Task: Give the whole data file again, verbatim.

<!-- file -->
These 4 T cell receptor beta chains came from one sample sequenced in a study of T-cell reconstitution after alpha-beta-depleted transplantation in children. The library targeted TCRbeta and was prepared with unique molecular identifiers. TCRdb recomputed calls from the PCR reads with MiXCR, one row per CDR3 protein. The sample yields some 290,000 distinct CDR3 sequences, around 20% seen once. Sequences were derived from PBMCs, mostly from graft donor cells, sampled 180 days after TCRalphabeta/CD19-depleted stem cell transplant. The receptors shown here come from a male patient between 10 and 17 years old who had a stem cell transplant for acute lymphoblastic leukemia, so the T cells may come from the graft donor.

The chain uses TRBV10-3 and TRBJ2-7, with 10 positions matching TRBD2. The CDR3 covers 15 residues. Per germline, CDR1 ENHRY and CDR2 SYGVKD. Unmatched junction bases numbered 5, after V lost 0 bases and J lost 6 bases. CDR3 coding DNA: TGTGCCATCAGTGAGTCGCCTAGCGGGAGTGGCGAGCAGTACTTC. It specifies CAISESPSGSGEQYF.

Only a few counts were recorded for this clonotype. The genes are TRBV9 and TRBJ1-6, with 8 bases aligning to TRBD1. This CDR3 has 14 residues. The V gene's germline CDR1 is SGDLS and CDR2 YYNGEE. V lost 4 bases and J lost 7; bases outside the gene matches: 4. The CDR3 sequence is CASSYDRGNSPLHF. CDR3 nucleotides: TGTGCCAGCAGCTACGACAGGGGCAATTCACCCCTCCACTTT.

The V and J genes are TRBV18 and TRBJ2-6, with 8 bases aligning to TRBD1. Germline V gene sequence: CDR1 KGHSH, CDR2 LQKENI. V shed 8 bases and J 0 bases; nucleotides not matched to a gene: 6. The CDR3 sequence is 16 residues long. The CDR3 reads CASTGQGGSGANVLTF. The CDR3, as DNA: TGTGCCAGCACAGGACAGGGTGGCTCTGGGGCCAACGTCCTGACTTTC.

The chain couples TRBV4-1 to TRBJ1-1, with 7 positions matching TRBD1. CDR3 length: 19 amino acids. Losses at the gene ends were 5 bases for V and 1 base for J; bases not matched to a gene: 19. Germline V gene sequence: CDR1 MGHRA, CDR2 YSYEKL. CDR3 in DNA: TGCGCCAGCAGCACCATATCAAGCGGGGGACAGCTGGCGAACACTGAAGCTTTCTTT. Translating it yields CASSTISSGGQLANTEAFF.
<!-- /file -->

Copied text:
These 4 T cell receptor beta chains came from one sample sequenced in a study of T-cell reconstitution after alpha-beta-depleted transplantation in children. The library targeted TCRbeta and was prepared with unique molecular identifiers. TCRdb recomputed calls from the PCR reads with MiXCR, one row per CDR3 protein. The sample yields some 290,000 distinct CDR3 sequences, around 20% seen once. Sequences were derived from PBMCs, mostly from graft donor cells, sampled 180 days after TCRalphabeta/CD19-depleted stem cell transplant. The receptors shown here come from a male patient between 10 and 17 years old who had a stem cell transplant for acute lymphoblastic leukemia, so the T cells may come from the graft donor.

The chain uses TRBV10-3 and TRBJ2-7, with 10 positions matching TRBD2. The CDR3 covers 15 residues. Per germline, CDR1 ENHRY and CDR2 SYGVKD. Unmatched junction bases numbered 5, after V lost 0 bases and J lost 6 bases. CDR3 coding DNA: TGTGCCATCAGTGAGTCGCCTAGCGGGAGTGGCGAGCAGTACTTC. It specifies CAISESPSGSGEQYF.

Only a few counts were recorded for this clonotype. The genes are TRBV9 and TRBJ1-6, with 8 bases aligning to TRBD1. This CDR3 has 14 residues. The V gene's germline CDR1 is SGDLS and CDR2 YYNGEE. V lost 4 bases and J lost 7; bases outside the gene matches: 4. The CDR3 sequence is CASSYDRGNSPLHF. CDR3 nucleotides: TGTGCCAGCAGCTACGACAGGGGCAATTCACCCCTCCACTTT.

The V and J genes are TRBV18 and TRBJ2-6, with 8 bases aligning to TRBD1. Germline V gene sequence: CDR1 KGHSH, CDR2 LQKENI. V shed 8 bases and J 0 bases; nucleotides not matched to a gene: 6. The CDR3 sequence is 16 residues long. The CDR3 reads CASTGQGGSGANVLTF. The CDR3, as DNA: TGTGCCAGCACAGGACAGGGTGGCTCTGGGGCCAACGTCCTGACTTTC.

The chain couples TRBV4-1 to TRBJ1-1, with 7 positions matching TRBD1. CDR3 length: 19 amino acids. Losses at the gene ends were 5 bases for V and 1 base for J; bases not matched to a gene: 19. Germline V gene sequence: CDR1 MGHRA, CDR2 YSYEKL. CDR3 in DNA: TGCGCCAGCAGCACCATATCAAGCGGGGGACAGCTGGCGAACACTGAAGCTTTCTTT. Translating it yields CASSTISSGGQLANTEAFF.